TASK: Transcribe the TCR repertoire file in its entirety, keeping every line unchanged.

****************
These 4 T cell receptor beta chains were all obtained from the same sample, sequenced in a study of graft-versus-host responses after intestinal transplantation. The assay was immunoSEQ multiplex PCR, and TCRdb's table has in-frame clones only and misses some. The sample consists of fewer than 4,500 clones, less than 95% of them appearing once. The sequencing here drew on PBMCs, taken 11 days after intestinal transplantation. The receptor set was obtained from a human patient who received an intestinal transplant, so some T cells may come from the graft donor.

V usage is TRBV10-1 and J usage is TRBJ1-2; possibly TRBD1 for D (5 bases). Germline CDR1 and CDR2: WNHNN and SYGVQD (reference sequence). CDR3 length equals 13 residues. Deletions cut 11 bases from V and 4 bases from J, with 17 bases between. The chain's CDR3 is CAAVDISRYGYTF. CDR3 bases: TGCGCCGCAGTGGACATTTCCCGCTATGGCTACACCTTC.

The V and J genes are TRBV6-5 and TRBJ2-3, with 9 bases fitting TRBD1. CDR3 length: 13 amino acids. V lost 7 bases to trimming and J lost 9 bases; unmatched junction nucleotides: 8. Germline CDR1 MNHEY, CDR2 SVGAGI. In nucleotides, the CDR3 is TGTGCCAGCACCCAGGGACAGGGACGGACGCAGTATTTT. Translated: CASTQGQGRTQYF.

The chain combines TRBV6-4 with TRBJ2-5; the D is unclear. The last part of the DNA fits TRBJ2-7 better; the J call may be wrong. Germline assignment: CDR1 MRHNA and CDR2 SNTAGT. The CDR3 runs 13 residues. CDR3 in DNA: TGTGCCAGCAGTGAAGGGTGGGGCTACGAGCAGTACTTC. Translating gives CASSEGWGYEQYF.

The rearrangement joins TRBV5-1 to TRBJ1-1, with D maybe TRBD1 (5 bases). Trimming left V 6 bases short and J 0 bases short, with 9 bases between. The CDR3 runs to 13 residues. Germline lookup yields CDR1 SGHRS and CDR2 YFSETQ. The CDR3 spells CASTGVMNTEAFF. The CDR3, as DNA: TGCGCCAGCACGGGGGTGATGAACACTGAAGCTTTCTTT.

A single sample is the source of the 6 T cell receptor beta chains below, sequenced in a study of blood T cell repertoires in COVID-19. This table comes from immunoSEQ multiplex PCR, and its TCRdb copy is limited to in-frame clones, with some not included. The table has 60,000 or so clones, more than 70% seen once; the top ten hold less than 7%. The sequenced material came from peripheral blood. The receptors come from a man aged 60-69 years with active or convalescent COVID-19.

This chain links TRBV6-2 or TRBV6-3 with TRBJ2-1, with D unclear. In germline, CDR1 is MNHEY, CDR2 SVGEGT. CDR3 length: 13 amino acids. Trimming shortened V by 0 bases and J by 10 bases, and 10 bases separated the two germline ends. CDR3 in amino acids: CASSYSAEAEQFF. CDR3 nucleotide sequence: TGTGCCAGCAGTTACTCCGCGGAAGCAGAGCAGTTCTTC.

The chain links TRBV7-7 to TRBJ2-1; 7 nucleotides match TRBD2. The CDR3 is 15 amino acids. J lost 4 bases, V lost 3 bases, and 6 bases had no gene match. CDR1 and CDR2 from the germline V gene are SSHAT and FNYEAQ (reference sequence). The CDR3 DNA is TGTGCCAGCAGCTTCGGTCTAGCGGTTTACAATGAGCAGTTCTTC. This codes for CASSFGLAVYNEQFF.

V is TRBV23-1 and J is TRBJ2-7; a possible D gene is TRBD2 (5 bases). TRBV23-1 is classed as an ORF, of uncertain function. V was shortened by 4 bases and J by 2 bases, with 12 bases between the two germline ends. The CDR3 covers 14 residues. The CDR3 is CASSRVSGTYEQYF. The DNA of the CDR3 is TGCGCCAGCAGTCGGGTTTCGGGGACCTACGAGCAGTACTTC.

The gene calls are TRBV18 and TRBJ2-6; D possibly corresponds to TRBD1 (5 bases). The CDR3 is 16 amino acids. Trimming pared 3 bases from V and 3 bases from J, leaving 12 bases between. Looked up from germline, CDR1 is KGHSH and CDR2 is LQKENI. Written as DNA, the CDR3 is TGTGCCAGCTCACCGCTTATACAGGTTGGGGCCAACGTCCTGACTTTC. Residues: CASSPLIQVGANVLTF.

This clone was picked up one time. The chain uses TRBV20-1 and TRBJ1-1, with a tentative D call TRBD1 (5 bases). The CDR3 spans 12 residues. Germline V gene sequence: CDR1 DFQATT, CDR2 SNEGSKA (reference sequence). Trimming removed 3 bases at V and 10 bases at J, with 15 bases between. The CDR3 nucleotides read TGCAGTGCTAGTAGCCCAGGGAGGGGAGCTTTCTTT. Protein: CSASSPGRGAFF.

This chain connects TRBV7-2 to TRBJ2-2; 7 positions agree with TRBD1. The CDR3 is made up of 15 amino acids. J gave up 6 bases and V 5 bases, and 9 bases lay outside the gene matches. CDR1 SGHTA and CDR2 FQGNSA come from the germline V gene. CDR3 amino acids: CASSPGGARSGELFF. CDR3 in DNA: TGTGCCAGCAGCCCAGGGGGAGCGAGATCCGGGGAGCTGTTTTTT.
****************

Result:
These 4 T cell receptor beta chains were all obtained from the same sample, sequenced in a study of graft-versus-host responses after intestinal transplantation. The assay was immunoSEQ multiplex PCR, and TCRdb's table has in-frame clones only and misses some. The sample consists of fewer than 4,500 clones, less than 95% of them appearing once. The sequencing here drew on PBMCs, taken 11 days after intestinal transplantation. The receptor set was obtained from a human patient who received an intestinal transplant, so some T cells may come from the graft donor.

V usage is TRBV10-1 and J usage is TRBJ1-2; possibly TRBD1 for D (5 bases). Germline CDR1 and CDR2: WNHNN and SYGVQD (reference sequence). CDR3 length equals 13 residues. Deletions cut 11 bases from V and 4 bases from J, with 17 bases between. The chain's CDR3 is CAAVDISRYGYTF. CDR3 bases: TGCGCCGCAGTGGACATTTCCCGCTATGGCTACACCTTC.

The V and J genes are TRBV6-5 and TRBJ2-3, with 9 bases fitting TRBD1. CDR3 length: 13 amino acids. V lost 7 bases to trimming and J lost 9 bases; unmatched junction nucleotides: 8. Germline CDR1 MNHEY, CDR2 SVGAGI. In nucleotides, the CDR3 is TGTGCCAGCACCCAGGGACAGGGACGGACGCAGTATTTT. Translated: CASTQGQGRTQYF.

The chain combines TRBV6-4 with TRBJ2-5; the D is unclear. The last part of the DNA fits TRBJ2-7 better; the J call may be wrong. Germline assignment: CDR1 MRHNA and CDR2 SNTAGT. The CDR3 runs 13 residues. CDR3 in DNA: TGTGCCAGCAGTGAAGGGTGGGGCTACGAGCAGTACTTC. Translating gives CASSEGWGYEQYF.

The rearrangement joins TRBV5-1 to TRBJ1-1, with D maybe TRBD1 (5 bases). Trimming left V 6 bases short and J 0 bases short, with 9 bases between. The CDR3 runs to 13 residues. Germline lookup yields CDR1 SGHRS and CDR2 YFSETQ. The CDR3 spells CASTGVMNTEAFF. The CDR3, as DNA: TGCGCCAGCACGGGGGTGATGAACACTGAAGCTTTCTTT.

A single sample is the source of the 6 T cell receptor beta chains below, sequenced in a study of blood T cell repertoires in COVID-19. This table comes from immunoSEQ multiplex PCR, and its TCRdb copy is limited to in-frame clones, with some not included. The table has 60,000 or so clones, more than 70% seen once; the top ten hold less than 7%. The sequenced material came from peripheral blood. The receptors come from a man aged 60-69 years with active or convalescent COVID-19.

This chain links TRBV6-2 or TRBV6-3 with TRBJ2-1, with D unclear. In germline, CDR1 is MNHEY, CDR2 SVGEGT. CDR3 length: 13 amino acids. Trimming shortened V by 0 bases and J by 10 bases, and 10 bases separated the two germline ends. CDR3 in amino acids: CASSYSAEAEQFF. CDR3 nucleotide sequence: TGTGCCAGCAGTTACTCCGCGGAAGCAGAGCAGTTCTTC.

The chain links TRBV7-7 to TRBJ2-1; 7 nucleotides match TRBD2. The CDR3 is 15 amino acids. J lost 4 bases, V lost 3 bases, and 6 bases had no gene match. CDR1 and CDR2 from the germline V gene are SSHAT and FNYEAQ (reference sequence). The CDR3 DNA is TGTGCCAGCAGCTTCGGTCTAGCGGTTTACAATGAGCAGTTCTTC. This codes for CASSFGLAVYNEQFF.

V is TRBV23-1 and J is TRBJ2-7; a possible D gene is TRBD2 (5 bases). TRBV23-1 is classed as an ORF, of uncertain function. V was shortened by 4 bases and J by 2 bases, with 12 bases between the two germline ends. The CDR3 covers 14 residues. The CDR3 is CASSRVSGTYEQYF. The DNA of the CDR3 is TGCGCCAGCAGTCGGGTTTCGGGGACCTACGAGCAGTACTTC.

The gene calls are TRBV18 and TRBJ2-6; D possibly corresponds to TRBD1 (5 bases). The CDR3 is 16 amino acids. Trimming pared 3 bases from V and 3 bases from J, leaving 12 bases between. Looked up from germline, CDR1 is KGHSH and CDR2 is LQKENI. Written as DNA, the CDR3 is TGTGCCAGCTCACCGCTTATACAGGTTGGGGCCAACGTCCTGACTTTC. Residues: CASSPLIQVGANVLTF.

This clone was picked up one time. The chain uses TRBV20-1 and TRBJ1-1, with a tentative D call TRBD1 (5 bases). The CDR3 spans 12 residues. Germline V gene sequence: CDR1 DFQATT, CDR2 SNEGSKA (reference sequence). Trimming removed 3 bases at V and 10 bases at J, with 15 bases between. The CDR3 nucleotides read TGCAGTGCTAGTAGCCCAGGGAGGGGAGCTTTCTTT. Protein: CSASSPGRGAFF.

This chain connects TRBV7-2 to TRBJ2-2; 7 positions agree with TRBD1. The CDR3 is made up of 15 amino acids. J gave up 6 bases and V 5 bases, and 9 bases lay outside the gene matches. CDR1 SGHTA and CDR2 FQGNSA come from the germline V gene. CDR3 amino acids: CASSPGGARSGELFF. CDR3 in DNA: TGTGCCAGCAGCCCAGGGGGAGCGAGATCCGGGGAGCTGTTTTTT.